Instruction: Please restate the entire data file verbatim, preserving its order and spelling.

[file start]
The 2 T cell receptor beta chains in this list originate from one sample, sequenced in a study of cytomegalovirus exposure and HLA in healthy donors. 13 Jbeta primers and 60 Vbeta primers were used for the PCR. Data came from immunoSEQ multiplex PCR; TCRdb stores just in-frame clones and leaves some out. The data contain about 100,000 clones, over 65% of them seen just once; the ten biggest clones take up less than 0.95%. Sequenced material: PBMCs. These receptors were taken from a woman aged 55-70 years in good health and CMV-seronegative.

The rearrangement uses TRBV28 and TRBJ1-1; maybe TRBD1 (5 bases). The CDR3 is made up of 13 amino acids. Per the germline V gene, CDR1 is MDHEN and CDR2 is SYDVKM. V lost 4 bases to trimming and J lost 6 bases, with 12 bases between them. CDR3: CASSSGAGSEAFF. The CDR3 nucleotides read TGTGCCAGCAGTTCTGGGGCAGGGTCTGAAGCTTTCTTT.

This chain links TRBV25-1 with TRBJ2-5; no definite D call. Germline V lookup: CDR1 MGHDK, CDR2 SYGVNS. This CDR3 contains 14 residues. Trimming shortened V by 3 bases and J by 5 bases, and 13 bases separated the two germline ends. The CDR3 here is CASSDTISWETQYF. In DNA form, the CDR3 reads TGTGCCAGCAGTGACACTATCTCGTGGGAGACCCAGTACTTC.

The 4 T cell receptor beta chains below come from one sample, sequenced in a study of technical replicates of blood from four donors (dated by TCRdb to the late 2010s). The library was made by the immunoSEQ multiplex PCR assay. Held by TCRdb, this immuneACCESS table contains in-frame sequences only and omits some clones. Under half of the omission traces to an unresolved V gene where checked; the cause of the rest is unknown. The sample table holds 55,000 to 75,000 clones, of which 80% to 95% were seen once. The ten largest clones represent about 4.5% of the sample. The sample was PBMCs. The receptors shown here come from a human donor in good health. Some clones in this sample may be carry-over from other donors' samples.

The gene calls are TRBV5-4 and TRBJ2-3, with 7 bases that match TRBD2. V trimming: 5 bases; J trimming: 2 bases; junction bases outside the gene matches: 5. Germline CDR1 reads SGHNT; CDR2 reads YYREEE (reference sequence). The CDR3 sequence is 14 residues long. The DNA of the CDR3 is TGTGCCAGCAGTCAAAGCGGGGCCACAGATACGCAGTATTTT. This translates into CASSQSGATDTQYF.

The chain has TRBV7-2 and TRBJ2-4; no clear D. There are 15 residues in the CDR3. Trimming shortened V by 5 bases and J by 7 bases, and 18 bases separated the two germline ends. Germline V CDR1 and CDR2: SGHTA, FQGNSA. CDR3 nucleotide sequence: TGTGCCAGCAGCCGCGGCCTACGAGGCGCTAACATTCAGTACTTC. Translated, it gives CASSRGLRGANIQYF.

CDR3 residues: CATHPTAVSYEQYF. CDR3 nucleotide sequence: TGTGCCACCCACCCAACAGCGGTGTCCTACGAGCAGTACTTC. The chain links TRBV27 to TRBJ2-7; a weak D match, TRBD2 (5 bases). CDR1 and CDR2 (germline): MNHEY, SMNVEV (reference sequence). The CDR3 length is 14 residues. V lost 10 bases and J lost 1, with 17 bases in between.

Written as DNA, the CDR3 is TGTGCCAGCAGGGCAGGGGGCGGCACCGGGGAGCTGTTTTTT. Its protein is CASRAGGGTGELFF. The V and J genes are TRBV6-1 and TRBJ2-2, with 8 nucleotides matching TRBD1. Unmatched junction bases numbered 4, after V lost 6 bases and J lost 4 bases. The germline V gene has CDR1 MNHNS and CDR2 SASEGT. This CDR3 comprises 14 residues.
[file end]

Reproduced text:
The 2 T cell receptor beta chains in this list originate from one sample, sequenced in a study of cytomegalovirus exposure and HLA in healthy donors. 13 Jbeta primers and 60 Vbeta primers were used for the PCR. Data came from immunoSEQ multiplex PCR; TCRdb stores just in-frame clones and leaves some out. The data contain about 100,000 clones, over 65% of them seen just once; the ten biggest clones take up less than 0.95%. Sequenced material: PBMCs. These receptors were taken from a woman aged 55-70 years in good health and CMV-seronegative.

The rearrangement uses TRBV28 and TRBJ1-1; maybe TRBD1 (5 bases). The CDR3 is made up of 13 amino acids. Per the germline V gene, CDR1 is MDHEN and CDR2 is SYDVKM. V lost 4 bases to trimming and J lost 6 bases, with 12 bases between them. CDR3: CASSSGAGSEAFF. The CDR3 nucleotides read TGTGCCAGCAGTTCTGGGGCAGGGTCTGAAGCTTTCTTT.

This chain links TRBV25-1 with TRBJ2-5; no definite D call. Germline V lookup: CDR1 MGHDK, CDR2 SYGVNS. This CDR3 contains 14 residues. Trimming shortened V by 3 bases and J by 5 bases, and 13 bases separated the two germline ends. The CDR3 here is CASSDTISWETQYF. In DNA form, the CDR3 reads TGTGCCAGCAGTGACACTATCTCGTGGGAGACCCAGTACTTC.

The 4 T cell receptor beta chains below come from one sample, sequenced in a study of technical replicates of blood from four donors (dated by TCRdb to the late 2010s). The library was made by the immunoSEQ multiplex PCR assay. Held by TCRdb, this immuneACCESS table contains in-frame sequences only and omits some clones. Under half of the omission traces to an unresolved V gene where checked; the cause of the rest is unknown. The sample table holds 55,000 to 75,000 clones, of which 80% to 95% were seen once. The ten largest clones represent about 4.5% of the sample. The sample was PBMCs. The receptors shown here come from a human donor in good health. Some clones in this sample may be carry-over from other donors' samples.

The gene calls are TRBV5-4 and TRBJ2-3, with 7 bases that match TRBD2. V trimming: 5 bases; J trimming: 2 bases; junction bases outside the gene matches: 5. Germline CDR1 reads SGHNT; CDR2 reads YYREEE (reference sequence). The CDR3 sequence is 14 residues long. The DNA of the CDR3 is TGTGCCAGCAGTCAAAGCGGGGCCACAGATACGCAGTATTTT. This translates into CASSQSGATDTQYF.

The chain has TRBV7-2 and TRBJ2-4; no clear D. There are 15 residues in the CDR3. Trimming shortened V by 5 bases and J by 7 bases, and 18 bases separated the two germline ends. Germline V CDR1 and CDR2: SGHTA, FQGNSA. CDR3 nucleotide sequence: TGTGCCAGCAGCCGCGGCCTACGAGGCGCTAACATTCAGTACTTC. Translated, it gives CASSRGLRGANIQYF.

CDR3 residues: CATHPTAVSYEQYF. CDR3 nucleotide sequence: TGTGCCACCCACCCAACAGCGGTGTCCTACGAGCAGTACTTC. The chain links TRBV27 to TRBJ2-7; a weak D match, TRBD2 (5 bases). CDR1 and CDR2 (germline): MNHEY, SMNVEV (reference sequence). The CDR3 length is 14 residues. V lost 10 bases and J lost 1, with 17 bases in between.

Written as DNA, the CDR3 is TGTGCCAGCAGGGCAGGGGGCGGCACCGGGGAGCTGTTTTTT. Its protein is CASRAGGGTGELFF. The V and J genes are TRBV6-1 and TRBJ2-2, with 8 nucleotides matching TRBD1. Unmatched junction bases numbered 4, after V lost 6 bases and J lost 4 bases. The germline V gene has CDR1 MNHNS and CDR2 SASEGT. This CDR3 comprises 14 residues.